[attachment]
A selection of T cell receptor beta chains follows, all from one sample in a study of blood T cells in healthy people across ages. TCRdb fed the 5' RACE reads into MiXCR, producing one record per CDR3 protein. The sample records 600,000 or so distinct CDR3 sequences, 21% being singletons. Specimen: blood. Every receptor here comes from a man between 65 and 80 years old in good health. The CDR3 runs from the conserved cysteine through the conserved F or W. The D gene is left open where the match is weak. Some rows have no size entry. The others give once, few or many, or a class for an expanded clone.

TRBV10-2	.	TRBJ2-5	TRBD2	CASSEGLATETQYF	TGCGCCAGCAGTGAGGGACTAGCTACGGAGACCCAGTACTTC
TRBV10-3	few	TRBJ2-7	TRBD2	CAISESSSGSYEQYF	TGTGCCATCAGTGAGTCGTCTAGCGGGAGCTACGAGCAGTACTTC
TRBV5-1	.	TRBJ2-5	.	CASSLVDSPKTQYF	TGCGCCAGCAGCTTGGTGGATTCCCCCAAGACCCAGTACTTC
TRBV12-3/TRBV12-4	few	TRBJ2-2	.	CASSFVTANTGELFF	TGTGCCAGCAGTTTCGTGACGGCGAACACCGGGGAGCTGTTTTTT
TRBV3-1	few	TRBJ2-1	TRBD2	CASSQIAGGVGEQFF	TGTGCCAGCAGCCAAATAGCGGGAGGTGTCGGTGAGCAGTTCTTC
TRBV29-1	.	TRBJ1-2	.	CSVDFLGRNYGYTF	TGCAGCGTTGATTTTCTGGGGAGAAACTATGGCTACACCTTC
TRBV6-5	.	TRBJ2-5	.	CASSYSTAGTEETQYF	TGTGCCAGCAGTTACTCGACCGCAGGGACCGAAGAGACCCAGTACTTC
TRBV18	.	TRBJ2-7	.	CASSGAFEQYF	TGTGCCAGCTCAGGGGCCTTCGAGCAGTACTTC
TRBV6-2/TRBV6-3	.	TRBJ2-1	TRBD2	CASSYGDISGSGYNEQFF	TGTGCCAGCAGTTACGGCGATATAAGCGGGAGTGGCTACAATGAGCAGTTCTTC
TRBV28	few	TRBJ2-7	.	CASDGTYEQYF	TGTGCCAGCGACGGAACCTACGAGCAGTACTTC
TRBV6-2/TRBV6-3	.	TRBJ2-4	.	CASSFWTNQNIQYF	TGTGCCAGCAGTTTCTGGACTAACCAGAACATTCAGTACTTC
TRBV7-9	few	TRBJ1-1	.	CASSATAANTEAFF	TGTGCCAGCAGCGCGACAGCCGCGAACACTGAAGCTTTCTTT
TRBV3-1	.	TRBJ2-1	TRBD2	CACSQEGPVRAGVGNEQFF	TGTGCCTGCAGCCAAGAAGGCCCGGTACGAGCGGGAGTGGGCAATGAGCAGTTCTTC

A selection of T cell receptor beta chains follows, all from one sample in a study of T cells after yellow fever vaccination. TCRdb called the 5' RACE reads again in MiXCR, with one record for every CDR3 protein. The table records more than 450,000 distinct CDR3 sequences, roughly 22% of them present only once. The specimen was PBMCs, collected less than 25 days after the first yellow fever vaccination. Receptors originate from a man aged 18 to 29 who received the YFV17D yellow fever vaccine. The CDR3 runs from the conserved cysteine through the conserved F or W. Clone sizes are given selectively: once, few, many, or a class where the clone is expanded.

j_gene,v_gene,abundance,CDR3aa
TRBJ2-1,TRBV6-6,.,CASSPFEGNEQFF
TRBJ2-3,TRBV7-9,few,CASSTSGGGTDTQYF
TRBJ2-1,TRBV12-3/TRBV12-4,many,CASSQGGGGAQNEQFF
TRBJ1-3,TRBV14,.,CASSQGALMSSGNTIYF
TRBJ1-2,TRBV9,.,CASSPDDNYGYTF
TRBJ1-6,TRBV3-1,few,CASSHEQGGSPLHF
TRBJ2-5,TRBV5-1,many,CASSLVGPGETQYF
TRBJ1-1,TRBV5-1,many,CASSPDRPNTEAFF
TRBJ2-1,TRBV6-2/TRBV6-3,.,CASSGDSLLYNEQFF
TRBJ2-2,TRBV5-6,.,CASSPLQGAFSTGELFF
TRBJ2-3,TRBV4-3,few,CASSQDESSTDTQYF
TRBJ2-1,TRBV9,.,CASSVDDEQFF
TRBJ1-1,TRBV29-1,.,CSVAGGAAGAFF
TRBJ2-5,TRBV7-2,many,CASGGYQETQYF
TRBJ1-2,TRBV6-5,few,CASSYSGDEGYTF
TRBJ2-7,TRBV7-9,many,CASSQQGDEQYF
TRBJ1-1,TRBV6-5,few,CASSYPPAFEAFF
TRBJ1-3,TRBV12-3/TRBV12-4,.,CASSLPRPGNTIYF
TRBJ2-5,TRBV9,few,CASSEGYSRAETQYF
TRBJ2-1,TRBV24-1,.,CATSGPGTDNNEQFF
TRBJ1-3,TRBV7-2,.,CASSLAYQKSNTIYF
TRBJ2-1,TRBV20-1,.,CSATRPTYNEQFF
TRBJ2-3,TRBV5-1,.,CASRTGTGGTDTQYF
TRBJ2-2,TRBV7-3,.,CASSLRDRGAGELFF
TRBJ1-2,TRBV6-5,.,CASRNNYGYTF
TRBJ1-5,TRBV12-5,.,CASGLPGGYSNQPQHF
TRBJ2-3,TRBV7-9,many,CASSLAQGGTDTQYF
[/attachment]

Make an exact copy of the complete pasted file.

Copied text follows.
A selection of T cell receptor beta chains follows, all from one sample in a study of blood T cells in healthy people across ages. TCRdb fed the 5' RACE reads into MiXCR, producing one record per CDR3 protein. The sample records 600,000 or so distinct CDR3 sequences, 21% being singletons. Specimen: blood. Every receptor here comes from a man between 65 and 80 years old in good health. The CDR3 runs from the conserved cysteine through the conserved F or W. The D gene is left open where the match is weak. Some rows have no size entry. The others give once, few or many, or a class for an expanded clone.

TRBV10-2	.	TRBJ2-5	TRBD2	CASSEGLATETQYF	TGCGCCAGCAGTGAGGGACTAGCTACGGAGACCCAGTACTTC
TRBV10-3	few	TRBJ2-7	TRBD2	CAISESSSGSYEQYF	TGTGCCATCAGTGAGTCGTCTAGCGGGAGCTACGAGCAGTACTTC
TRBV5-1	.	TRBJ2-5	.	CASSLVDSPKTQYF	TGCGCCAGCAGCTTGGTGGATTCCCCCAAGACCCAGTACTTC
TRBV12-3/TRBV12-4	few	TRBJ2-2	.	CASSFVTANTGELFF	TGTGCCAGCAGTTTCGTGACGGCGAACACCGGGGAGCTGTTTTTT
TRBV3-1	few	TRBJ2-1	TRBD2	CASSQIAGGVGEQFF	TGTGCCAGCAGCCAAATAGCGGGAGGTGTCGGTGAGCAGTTCTTC
TRBV29-1	.	TRBJ1-2	.	CSVDFLGRNYGYTF	TGCAGCGTTGATTTTCTGGGGAGAAACTATGGCTACACCTTC
TRBV6-5	.	TRBJ2-5	.	CASSYSTAGTEETQYF	TGTGCCAGCAGTTACTCGACCGCAGGGACCGAAGAGACCCAGTACTTC
TRBV18	.	TRBJ2-7	.	CASSGAFEQYF	TGTGCCAGCTCAGGGGCCTTCGAGCAGTACTTC
TRBV6-2/TRBV6-3	.	TRBJ2-1	TRBD2	CASSYGDISGSGYNEQFF	TGTGCCAGCAGTTACGGCGATATAAGCGGGAGTGGCTACAATGAGCAGTTCTTC
TRBV28	few	TRBJ2-7	.	CASDGTYEQYF	TGTGCCAGCGACGGAACCTACGAGCAGTACTTC
TRBV6-2/TRBV6-3	.	TRBJ2-4	.	CASSFWTNQNIQYF	TGTGCCAGCAGTTTCTGGACTAACCAGAACATTCAGTACTTC
TRBV7-9	few	TRBJ1-1	.	CASSATAANTEAFF	TGTGCCAGCAGCGCGACAGCCGCGAACACTGAAGCTTTCTTT
TRBV3-1	.	TRBJ2-1	TRBD2	CACSQEGPVRAGVGNEQFF	TGTGCCTGCAGCCAAGAAGGCCCGGTACGAGCGGGAGTGGGCAATGAGCAGTTCTTC

A selection of T cell receptor beta chains follows, all from one sample in a study of T cells after yellow fever vaccination. TCRdb called the 5' RACE reads again in MiXCR, with one record for every CDR3 protein. The table records more than 450,000 distinct CDR3 sequences, roughly 22% of them present only once. The specimen was PBMCs, collected less than 25 days after the first yellow fever vaccination. Receptors originate from a man aged 18 to 29 who received the YFV17D yellow fever vaccine. The CDR3 runs from the conserved cysteine through the conserved F or W. Clone sizes are given selectively: once, few, many, or a class where the clone is expanded.

j_gene,v_gene,abundance,CDR3aa
TRBJ2-1,TRBV6-6,.,CASSPFEGNEQFF
TRBJ2-3,TRBV7-9,few,CASSTSGGGTDTQYF
TRBJ2-1,TRBV12-3/TRBV12-4,many,CASSQGGGGAQNEQFF
TRBJ1-3,TRBV14,.,CASSQGALMSSGNTIYF
TRBJ1-2,TRBV9,.,CASSPDDNYGYTF
TRBJ1-6,TRBV3-1,few,CASSHEQGGSPLHF
TRBJ2-5,TRBV5-1,many,CASSLVGPGETQYF
TRBJ1-1,TRBV5-1,many,CASSPDRPNTEAFF
TRBJ2-1,TRBV6-2/TRBV6-3,.,CASSGDSLLYNEQFF
TRBJ2-2,TRBV5-6,.,CASSPLQGAFSTGELFF
TRBJ2-3,TRBV4-3,few,CASSQDESSTDTQYF
TRBJ2-1,TRBV9,.,CASSVDDEQFF
TRBJ1-1,TRBV29-1,.,CSVAGGAAGAFF
TRBJ2-5,TRBV7-2,many,CASGGYQETQYF
TRBJ1-2,TRBV6-5,few,CASSYSGDEGYTF
TRBJ2-7,TRBV7-9,many,CASSQQGDEQYF
TRBJ1-1,TRBV6-5,few,CASSYPPAFEAFF
TRBJ1-3,TRBV12-3/TRBV12-4,.,CASSLPRPGNTIYF
TRBJ2-5,TRBV9,few,CASSEGYSRAETQYF
TRBJ2-1,TRBV24-1,.,CATSGPGTDNNEQFF
TRBJ1-3,TRBV7-2,.,CASSLAYQKSNTIYF
TRBJ2-1,TRBV20-1,.,CSATRPTYNEQFF
TRBJ2-3,TRBV5-1,.,CASRTGTGGTDTQYF
TRBJ2-2,TRBV7-3,.,CASSLRDRGAGELFF
TRBJ1-2,TRBV6-5,.,CASRNNYGYTF
TRBJ1-5,TRBV12-5,.,CASGLPGGYSNQPQHF
TRBJ2-3,TRBV7-9,many,CASSLAQGGTDTQYF